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Alice's Birthday (160 years ago)

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  • Keith
    Alice’s 160th birthday party in Llandudno was well attended. It was reported on ITV news that 1700+ people created a world record for eating jam tarts! The
    Message 1 of 7 , May 5, 2012
    Alice’s 160th birthday party in  Llandudno was well attended. It was reported on ITV news that 1700+ people created a world record for eating jam tarts!
     
    The total number of people there must have topped 3000.
     
    Keith W
  • Justin
    Hi Keith (and everyone). Personally I m delighted to hear the party went well, but can you tell me what the justification is for having an Alice party in
    Message 2 of 7 , May 6, 2012
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      Hi Keith (and everyone).

      Personally I'm delighted to hear the party went well, but can you tell me what the justification is for having an Alice party in Llandudno at all? From what I understnad, most experts (not that I necssearily agree with them) think Dodgson never went there, and it had nothing to do with the Alice books?

      --- In lewiscarroll@yahoogroups.com, "Keith" <keith@...> wrote:
      >
      > Alice’s 160th birthday party in Llandudno was well attended. It was reported on ITV news that 1700+ people created a world record for eating jam tarts!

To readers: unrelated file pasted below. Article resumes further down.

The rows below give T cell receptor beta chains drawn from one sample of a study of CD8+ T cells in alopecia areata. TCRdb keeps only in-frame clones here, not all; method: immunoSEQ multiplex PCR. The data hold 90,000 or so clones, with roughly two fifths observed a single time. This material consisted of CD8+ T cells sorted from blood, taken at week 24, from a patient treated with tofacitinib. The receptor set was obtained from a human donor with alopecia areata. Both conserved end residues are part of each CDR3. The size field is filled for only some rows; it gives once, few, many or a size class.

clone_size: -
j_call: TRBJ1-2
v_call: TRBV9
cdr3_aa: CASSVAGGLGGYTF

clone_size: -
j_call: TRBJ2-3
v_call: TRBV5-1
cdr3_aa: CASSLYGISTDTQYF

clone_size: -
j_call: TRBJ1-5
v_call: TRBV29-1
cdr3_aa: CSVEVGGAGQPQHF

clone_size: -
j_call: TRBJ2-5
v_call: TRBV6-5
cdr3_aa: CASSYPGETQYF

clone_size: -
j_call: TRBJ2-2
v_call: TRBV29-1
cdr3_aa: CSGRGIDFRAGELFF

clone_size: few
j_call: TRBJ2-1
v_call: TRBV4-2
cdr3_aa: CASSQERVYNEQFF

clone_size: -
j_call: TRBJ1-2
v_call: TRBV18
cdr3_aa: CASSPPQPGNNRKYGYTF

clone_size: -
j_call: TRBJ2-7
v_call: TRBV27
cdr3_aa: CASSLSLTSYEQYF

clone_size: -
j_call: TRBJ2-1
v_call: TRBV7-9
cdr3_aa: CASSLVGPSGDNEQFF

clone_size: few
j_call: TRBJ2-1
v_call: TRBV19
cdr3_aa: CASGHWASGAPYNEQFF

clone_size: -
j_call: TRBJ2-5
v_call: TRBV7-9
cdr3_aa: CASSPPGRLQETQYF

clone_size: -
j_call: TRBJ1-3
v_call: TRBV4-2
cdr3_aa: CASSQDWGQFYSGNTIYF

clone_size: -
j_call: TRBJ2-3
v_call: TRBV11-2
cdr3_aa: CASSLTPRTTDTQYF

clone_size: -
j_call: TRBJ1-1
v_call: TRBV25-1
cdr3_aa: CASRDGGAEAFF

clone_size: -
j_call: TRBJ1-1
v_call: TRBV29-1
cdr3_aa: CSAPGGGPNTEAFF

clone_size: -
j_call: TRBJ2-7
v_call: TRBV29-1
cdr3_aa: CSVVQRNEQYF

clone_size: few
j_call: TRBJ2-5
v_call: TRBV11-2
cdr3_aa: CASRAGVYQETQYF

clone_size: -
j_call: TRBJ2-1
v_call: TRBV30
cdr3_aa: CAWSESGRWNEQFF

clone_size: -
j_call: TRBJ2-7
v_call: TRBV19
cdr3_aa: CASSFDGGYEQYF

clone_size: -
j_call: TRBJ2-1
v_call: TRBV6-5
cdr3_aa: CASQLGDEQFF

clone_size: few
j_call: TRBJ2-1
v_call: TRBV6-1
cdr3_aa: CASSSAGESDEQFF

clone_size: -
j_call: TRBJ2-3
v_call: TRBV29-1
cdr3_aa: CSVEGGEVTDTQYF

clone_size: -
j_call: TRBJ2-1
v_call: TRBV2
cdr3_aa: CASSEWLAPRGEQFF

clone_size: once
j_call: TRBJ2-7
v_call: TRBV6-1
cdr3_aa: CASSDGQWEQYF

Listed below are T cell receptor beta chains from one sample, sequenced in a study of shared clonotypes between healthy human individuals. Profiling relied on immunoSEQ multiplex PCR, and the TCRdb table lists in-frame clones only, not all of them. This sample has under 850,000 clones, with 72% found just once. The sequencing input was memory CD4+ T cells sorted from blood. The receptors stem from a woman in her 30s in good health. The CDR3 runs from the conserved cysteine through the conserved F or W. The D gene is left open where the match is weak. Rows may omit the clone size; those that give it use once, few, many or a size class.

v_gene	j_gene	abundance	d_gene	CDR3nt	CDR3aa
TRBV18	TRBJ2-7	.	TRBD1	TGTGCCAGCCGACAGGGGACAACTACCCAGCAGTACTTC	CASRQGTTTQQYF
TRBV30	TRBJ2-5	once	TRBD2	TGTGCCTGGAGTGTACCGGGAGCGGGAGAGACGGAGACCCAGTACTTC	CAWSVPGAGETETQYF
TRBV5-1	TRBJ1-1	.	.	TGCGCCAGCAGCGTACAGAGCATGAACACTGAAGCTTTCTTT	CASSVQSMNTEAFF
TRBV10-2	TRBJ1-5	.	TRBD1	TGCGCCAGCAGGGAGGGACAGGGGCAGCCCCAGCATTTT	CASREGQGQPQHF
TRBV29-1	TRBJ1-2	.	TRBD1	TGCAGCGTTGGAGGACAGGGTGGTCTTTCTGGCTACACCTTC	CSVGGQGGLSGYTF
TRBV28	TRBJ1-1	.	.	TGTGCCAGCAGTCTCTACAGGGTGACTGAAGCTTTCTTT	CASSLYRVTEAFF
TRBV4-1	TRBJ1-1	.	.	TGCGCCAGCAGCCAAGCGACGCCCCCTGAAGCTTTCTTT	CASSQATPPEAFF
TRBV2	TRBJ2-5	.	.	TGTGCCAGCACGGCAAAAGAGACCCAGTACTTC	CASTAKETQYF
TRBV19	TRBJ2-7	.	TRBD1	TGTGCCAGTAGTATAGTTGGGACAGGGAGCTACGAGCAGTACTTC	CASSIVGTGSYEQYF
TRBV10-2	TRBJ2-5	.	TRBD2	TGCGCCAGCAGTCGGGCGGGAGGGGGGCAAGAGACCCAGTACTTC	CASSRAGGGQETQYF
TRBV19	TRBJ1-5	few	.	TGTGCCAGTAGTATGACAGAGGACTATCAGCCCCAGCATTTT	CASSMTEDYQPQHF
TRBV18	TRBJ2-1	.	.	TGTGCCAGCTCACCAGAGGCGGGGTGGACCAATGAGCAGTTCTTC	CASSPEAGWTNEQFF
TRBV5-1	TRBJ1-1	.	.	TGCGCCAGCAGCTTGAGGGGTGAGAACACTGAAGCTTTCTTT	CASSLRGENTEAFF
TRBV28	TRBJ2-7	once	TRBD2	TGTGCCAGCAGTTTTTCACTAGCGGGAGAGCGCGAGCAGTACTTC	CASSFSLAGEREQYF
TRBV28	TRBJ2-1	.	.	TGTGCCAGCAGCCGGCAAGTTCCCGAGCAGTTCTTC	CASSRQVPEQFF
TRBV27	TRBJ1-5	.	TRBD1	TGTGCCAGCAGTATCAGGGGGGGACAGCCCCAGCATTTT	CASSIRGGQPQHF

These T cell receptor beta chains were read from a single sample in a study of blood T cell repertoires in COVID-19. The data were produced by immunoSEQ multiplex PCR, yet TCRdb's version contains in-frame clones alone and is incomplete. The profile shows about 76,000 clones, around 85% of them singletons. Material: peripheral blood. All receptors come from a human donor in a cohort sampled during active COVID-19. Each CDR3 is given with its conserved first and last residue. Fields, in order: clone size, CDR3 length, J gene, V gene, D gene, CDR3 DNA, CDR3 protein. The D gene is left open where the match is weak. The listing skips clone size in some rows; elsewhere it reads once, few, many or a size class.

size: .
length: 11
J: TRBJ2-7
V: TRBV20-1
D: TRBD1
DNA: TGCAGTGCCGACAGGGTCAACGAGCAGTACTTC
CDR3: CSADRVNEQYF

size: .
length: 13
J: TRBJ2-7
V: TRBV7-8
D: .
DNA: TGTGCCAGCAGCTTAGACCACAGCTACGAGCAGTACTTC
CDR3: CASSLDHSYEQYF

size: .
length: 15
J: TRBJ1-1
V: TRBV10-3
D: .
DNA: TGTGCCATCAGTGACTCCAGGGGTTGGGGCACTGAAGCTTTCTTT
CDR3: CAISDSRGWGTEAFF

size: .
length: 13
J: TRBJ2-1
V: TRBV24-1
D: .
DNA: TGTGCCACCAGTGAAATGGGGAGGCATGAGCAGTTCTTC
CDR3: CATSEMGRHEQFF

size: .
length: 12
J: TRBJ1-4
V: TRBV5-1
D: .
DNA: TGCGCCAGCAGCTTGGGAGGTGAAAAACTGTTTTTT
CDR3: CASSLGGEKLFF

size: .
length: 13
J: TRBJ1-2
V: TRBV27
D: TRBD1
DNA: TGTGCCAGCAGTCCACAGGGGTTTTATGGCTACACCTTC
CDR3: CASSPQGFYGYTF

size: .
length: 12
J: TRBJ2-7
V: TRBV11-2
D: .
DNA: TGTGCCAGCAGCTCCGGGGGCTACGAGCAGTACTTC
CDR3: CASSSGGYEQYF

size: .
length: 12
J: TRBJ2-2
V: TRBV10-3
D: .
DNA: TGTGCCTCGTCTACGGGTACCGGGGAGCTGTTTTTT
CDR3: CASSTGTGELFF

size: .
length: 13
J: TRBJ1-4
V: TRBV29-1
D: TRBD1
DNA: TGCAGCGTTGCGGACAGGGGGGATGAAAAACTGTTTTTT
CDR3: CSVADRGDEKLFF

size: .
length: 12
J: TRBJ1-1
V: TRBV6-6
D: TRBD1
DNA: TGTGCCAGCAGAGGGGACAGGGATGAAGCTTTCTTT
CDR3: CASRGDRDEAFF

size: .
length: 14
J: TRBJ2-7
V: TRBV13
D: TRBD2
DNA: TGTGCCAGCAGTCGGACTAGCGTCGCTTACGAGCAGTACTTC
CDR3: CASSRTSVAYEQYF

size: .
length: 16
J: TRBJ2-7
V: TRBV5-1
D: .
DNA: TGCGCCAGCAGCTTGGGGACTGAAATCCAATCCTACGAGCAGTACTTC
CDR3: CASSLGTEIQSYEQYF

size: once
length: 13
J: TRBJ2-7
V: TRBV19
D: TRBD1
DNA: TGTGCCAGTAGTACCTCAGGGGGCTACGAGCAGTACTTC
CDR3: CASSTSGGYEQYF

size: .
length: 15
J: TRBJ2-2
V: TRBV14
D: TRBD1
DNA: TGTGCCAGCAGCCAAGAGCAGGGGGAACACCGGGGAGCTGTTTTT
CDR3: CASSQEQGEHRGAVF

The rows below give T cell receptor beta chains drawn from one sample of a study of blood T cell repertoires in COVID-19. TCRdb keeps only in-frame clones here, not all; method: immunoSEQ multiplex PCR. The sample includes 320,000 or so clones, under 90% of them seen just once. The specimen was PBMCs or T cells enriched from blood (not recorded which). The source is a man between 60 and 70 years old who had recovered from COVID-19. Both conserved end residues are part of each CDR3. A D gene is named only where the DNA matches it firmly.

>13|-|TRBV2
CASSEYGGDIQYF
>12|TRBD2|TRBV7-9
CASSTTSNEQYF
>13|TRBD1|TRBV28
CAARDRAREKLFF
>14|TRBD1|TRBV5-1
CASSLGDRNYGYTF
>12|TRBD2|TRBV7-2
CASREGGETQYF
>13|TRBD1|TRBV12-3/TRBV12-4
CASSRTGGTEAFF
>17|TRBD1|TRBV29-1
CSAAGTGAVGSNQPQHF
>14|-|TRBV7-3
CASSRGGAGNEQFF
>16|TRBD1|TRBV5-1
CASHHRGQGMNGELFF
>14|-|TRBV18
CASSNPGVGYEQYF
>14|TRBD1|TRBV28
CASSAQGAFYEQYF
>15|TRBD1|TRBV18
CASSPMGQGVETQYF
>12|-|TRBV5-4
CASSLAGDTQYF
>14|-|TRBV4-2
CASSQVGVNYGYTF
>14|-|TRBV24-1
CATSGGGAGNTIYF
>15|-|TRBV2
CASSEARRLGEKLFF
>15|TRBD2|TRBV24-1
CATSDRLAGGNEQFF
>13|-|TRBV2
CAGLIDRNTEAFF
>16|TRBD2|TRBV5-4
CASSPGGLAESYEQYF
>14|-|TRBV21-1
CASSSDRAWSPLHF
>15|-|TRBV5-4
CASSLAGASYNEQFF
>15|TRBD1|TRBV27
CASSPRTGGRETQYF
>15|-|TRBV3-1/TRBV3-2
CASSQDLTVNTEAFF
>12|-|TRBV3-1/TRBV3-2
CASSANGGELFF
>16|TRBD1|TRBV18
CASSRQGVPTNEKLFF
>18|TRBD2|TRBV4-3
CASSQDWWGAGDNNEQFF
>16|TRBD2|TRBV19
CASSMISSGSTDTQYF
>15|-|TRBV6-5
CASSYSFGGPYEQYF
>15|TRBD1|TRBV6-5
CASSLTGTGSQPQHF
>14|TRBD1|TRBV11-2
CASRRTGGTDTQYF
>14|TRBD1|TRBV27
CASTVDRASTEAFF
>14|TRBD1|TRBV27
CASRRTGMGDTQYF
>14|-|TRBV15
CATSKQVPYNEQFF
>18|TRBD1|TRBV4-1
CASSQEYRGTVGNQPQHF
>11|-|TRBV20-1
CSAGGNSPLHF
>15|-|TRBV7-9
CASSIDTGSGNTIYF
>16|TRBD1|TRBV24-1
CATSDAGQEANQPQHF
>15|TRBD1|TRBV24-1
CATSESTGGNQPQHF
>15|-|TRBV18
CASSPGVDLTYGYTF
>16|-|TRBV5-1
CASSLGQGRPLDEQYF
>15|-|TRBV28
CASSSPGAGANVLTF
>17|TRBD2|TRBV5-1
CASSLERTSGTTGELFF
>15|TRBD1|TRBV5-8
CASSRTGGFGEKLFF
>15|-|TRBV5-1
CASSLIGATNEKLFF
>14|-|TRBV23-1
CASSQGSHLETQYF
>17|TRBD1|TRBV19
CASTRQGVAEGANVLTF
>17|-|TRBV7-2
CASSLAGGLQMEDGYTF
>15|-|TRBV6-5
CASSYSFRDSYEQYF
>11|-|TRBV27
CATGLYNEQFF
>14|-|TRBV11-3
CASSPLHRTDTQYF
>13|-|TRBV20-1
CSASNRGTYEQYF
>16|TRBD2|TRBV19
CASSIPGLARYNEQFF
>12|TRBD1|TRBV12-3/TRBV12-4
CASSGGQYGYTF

>
      > The total number of people there must have topped 3000.
      >
      > Keith W
      >
    • Keith
      Hi, you are quite right in saying that Lewis Carroll never went to Llandudno in the time that he knew Alice. However, Alice Liddell and the other Liddells
      Message 3 of 7 , May 6, 2012
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        Hi,
         
        you are quite right in saying that Lewis Carroll never went to Llandudno in the time that he knew Alice. However, Alice Liddell and the other Liddells certainly did go to Llandudno during the time he was writing both Alice books and that is justification for celebrating her birthday there. The Liddell’s house stood on the west shore until 2008 – it was built for the Liddell family and it was their favourite holiday destination for about ten years. The Liddell parents spent some of their honeymoon in North Wales and regarded the area very favourably.
         
        Kate Lyon always thought Lewis Carroll visited Llandudno and she homed in on the time when the diaries had a three week break in 1864 so I carried out some investigation work for her but without any resulting finds. Unfortunately, as I told Kate, this time also coincided with the Eisteddfod which was held that year in Llandudno so a minor Oxford don would go unnoticed by the local papers who were swamped with celebrities at that time. Also, if he stayed with the Liddells, however unlikely that may seem, then the reporters who trawled through the hotel registers for the famous would have not even seen that Charles Dodgson esquire was there at all! (Alice did actually say that LC never came to Llandudno to see her.)
         
        The other justification is to keep ‘Alice’ in the minds of the 1000+ children who attended the party. Without the younger generation having an interest then, once the old guard have gone, Lewis Carroll will go with them into the history books.
         
        Hope that helps explain things!
         
        Regards,
         
        Keith
         
         
         
        From: Justin
        Sent: Sunday, May 06, 2012 5:20 PM
        Subject: [lewiscarroll] Re: Alice's Birthday (160 years ago)
         
         

        Hi Keith (and everyone).